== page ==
A NUMBER of world-class athletes have voiced their concerns over going to Brazil this summer for the 2016 Olympics as the Zika infection continues to spread, and doctors warn that such a gathering of people in Rio could have devastating worldwide consequences.
Brazil is the epicentre of the Zika virus, a difficult to detect infection in adults which causes microcephaly and other abnormalities in newborns. In a report written by Dr. Amir Attaran for the Harvard Public Health Review, Attaran reasons that staging the Olympics in Rio de Janeiro could lead to a “full-blown global health disaster”.
“While Brazil’s Zika inevitably will spread globally — given enough time, viruses always do — it helps nobody to speed that up. In particular, it cannot possibly help when an estimated 500,000 foreign tourists flock into Rio for the Games, potentially becoming infected, and returning to their homes where both local Aedes mosquitoes and sexual transmission can establish new outbreaks.
“All it takes is one infected traveller: indeed phylogenetic and molecular clock analyses establish that Brazil’s cataclysmic outbreak stems from a single viral introduction event likely between May and December 2013. A few viral introductions of that kind, in a few countries, or maybe continents, would make a full-blown global health disaster.”
Attaran suggests that the Olympics should be moved from Rio to another Olympic city that has recently hosted the Games, or spreading out the events globally in cities not affected by the Zika virus.
“Which leads to a simple question: But for the Games, would anyone recommend sending an extra half a million visitors into Brazil right now? Of course not: mass migration into the heart of an outbreak is a public health no-brainer. And given the choice between accelerating a dangerous new disease or not — for it is impossible that Games will slow Zika down — the answer should be a no-brainer for the Olympic organisers too. Putting sentimentality aside, clearly the Rio 2016 Games must not proceed.”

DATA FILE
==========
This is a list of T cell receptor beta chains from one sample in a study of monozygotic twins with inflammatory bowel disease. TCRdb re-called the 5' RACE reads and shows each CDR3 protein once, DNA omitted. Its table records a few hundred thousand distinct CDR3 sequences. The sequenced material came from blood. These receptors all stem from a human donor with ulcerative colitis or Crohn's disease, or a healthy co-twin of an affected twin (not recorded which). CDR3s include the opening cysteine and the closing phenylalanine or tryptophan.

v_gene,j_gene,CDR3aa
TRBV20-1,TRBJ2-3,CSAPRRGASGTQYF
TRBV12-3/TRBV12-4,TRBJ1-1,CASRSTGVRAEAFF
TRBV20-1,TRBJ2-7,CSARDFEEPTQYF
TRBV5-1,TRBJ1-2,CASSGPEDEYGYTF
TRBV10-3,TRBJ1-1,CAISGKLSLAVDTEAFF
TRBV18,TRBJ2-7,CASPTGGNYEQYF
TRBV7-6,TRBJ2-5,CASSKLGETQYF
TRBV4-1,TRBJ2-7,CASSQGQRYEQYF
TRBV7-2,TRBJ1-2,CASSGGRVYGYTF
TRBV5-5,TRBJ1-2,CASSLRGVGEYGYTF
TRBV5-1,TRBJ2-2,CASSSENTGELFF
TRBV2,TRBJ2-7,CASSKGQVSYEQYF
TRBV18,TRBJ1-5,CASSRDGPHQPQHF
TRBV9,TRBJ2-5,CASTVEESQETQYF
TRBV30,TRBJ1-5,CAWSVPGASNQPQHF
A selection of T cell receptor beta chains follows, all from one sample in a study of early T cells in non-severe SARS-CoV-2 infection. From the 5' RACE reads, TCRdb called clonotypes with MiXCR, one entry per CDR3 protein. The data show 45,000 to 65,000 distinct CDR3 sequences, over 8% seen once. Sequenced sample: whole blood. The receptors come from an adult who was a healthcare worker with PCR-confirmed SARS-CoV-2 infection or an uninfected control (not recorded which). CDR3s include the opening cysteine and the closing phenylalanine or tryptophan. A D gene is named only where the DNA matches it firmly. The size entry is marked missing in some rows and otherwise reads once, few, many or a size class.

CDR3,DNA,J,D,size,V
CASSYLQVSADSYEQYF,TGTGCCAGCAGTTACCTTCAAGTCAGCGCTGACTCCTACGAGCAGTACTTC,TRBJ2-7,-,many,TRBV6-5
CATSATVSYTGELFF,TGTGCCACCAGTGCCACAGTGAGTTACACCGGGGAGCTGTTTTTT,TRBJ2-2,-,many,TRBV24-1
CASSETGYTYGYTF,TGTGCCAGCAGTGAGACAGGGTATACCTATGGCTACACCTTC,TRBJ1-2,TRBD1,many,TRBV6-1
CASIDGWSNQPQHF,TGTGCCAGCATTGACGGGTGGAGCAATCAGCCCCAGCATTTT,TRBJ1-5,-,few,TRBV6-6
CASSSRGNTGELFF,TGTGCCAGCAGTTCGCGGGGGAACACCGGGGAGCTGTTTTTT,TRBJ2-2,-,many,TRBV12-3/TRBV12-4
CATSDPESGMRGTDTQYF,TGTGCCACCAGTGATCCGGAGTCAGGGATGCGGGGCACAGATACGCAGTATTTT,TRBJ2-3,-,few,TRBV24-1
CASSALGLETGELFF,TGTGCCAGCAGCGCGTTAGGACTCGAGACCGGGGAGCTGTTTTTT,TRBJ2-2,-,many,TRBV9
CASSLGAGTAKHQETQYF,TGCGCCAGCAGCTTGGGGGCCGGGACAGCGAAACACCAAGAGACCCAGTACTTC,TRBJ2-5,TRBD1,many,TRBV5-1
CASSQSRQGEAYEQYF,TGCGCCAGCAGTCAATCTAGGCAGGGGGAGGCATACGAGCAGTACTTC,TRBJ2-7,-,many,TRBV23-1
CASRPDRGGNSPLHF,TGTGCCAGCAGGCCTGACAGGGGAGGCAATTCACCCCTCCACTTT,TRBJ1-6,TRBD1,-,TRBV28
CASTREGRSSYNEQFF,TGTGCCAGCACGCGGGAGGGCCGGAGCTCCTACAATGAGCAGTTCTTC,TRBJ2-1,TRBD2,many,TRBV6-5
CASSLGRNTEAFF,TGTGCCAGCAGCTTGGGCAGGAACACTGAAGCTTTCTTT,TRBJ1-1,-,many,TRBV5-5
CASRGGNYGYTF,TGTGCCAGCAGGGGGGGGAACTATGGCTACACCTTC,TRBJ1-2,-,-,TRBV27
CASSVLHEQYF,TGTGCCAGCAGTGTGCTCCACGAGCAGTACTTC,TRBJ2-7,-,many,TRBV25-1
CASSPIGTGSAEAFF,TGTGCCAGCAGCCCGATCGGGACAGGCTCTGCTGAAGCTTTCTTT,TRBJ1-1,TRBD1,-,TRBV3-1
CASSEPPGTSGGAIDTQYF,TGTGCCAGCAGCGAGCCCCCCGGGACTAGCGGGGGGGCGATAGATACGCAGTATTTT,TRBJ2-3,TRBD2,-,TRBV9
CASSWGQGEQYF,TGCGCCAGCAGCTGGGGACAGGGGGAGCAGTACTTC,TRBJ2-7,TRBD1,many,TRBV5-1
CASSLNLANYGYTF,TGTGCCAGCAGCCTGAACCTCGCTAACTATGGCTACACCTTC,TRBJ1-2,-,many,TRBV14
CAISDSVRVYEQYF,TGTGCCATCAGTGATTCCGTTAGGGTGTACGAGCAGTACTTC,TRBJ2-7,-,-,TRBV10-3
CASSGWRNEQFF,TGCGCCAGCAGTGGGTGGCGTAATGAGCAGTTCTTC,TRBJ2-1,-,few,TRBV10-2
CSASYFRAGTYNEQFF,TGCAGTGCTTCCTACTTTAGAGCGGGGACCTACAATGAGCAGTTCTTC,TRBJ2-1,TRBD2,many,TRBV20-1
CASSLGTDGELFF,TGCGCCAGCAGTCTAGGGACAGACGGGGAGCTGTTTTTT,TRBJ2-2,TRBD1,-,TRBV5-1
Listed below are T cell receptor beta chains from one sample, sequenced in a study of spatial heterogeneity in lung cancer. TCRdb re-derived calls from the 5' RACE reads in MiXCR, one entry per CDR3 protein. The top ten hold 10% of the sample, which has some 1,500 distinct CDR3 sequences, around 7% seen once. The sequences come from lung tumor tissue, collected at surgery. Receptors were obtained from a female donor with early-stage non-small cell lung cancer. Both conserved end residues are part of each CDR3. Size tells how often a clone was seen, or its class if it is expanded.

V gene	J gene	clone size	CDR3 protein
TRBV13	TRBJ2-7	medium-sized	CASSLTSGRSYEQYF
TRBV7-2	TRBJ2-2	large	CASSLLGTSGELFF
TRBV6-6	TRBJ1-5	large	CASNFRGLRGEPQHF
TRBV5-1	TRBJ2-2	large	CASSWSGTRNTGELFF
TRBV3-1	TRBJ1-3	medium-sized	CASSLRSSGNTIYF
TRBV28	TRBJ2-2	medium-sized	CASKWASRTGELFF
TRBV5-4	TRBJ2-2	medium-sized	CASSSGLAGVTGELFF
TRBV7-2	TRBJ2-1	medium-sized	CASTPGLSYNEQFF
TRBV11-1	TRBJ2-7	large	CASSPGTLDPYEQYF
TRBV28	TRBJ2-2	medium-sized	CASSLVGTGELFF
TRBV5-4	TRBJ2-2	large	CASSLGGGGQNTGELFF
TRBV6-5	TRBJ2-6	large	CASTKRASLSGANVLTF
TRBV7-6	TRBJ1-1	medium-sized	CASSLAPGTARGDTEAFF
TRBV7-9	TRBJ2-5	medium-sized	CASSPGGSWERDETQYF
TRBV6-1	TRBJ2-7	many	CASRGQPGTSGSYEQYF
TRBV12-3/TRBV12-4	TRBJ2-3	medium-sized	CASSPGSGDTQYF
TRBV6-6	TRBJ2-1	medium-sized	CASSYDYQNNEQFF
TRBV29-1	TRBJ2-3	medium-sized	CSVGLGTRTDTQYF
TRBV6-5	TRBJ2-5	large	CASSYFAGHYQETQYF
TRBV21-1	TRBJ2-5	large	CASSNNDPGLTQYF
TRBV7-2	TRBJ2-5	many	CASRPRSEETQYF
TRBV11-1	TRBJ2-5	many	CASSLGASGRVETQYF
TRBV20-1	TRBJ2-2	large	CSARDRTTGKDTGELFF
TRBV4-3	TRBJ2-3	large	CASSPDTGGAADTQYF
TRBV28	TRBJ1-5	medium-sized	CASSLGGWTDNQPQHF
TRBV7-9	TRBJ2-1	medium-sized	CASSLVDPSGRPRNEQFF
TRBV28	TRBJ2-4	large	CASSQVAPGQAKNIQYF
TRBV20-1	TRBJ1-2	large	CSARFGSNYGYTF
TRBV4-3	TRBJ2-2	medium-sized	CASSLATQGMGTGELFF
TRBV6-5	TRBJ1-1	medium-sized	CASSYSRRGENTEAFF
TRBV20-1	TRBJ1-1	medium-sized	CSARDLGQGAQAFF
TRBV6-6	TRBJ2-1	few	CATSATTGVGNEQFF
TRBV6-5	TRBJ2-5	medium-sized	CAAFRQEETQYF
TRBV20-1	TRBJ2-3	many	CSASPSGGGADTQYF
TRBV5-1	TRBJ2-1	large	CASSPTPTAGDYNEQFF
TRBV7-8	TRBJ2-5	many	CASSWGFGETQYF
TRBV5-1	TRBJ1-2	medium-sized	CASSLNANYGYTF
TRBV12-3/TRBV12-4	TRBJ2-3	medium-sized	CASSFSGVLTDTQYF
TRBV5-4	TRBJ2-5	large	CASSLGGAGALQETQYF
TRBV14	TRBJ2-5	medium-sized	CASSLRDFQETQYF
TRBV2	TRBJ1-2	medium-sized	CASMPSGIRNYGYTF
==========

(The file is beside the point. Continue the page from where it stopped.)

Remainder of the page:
It’s highly unlikely that the Olympics would be moved with less than 100 days left until the opening ceremony, which means that athletes will have to make the choice whether it is worth the risk to attend.
New York Knicks star and two-time gold medallist Carmelo Anthony admitted last week that he’s afraid of the potential effects of Zika, and that it would impact his decision to commit to Team USA. Australian golfer Marc Leishman, who was only in line to qualify for the Games after Adam Scott pulled out, announced he would not be travelling to Brazil to protect the health of his wife. Three-time major champion Vijay Singh cited “the Zika virus, you know and all that crap” as the reason he’s skipping the Olympics.
They certainly won’t be the last high-profile athletes to pull out of the Olympics, but the decision is considerably easier for athletes like Anthony, Leishman and Singh, who all make millions of dollars playing their sport annually. For Olympians who have been training for years for this one moment, the prize may outweigh the risks of attending.
Many countries are going to great lengths to protect their athletes, who have been warned not to expose their skin and stay inside as much as possible. The South Korean Olympic team will wear uniforms infused with insect repellent, for example. American wrestler Adeline Gray revealed last month that coaches banned her from swimming while she’s in Brazil for the Games.
Just this month, MLB cancelled a two-game series that was scheduled to be held in Puerto Rico after the Centers for Disease Control briefed Pirates and Marlins players of the potential risks of the Zika virus.